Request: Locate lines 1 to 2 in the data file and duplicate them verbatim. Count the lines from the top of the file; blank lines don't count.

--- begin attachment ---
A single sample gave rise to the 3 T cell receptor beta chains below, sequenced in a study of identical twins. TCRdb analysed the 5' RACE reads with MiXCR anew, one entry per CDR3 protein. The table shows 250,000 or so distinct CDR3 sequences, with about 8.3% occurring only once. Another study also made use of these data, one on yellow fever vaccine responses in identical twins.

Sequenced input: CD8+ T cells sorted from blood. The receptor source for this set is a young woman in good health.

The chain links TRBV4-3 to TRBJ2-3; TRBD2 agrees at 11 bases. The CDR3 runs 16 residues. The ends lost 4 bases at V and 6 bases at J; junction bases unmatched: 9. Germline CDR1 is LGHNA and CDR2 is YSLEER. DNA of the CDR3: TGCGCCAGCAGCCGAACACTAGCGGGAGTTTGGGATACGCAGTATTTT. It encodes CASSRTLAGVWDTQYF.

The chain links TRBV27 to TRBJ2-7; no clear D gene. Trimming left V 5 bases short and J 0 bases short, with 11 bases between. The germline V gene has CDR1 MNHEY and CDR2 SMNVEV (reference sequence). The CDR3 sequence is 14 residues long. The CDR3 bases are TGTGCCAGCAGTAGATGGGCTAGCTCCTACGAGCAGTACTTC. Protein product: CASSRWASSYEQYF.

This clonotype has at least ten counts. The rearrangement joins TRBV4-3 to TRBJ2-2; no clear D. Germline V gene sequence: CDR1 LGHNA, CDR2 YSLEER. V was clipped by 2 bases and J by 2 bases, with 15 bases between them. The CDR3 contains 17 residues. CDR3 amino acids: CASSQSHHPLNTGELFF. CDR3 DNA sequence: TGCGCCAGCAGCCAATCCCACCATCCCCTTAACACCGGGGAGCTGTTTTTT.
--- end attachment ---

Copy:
A single sample gave rise to the 3 T cell receptor beta chains below, sequenced in a study of identical twins. TCRdb analysed the 5' RACE reads with MiXCR anew, one entry per CDR3 protein. The table shows 250,000 or so distinct CDR3 sequences, with about 8.3% occurring only once. Another study also made use of these data, one on yellow fever vaccine responses in identical twins.

Sequenced input: CD8+ T cells sorted from blood. The receptor source for this set is a young woman in good health.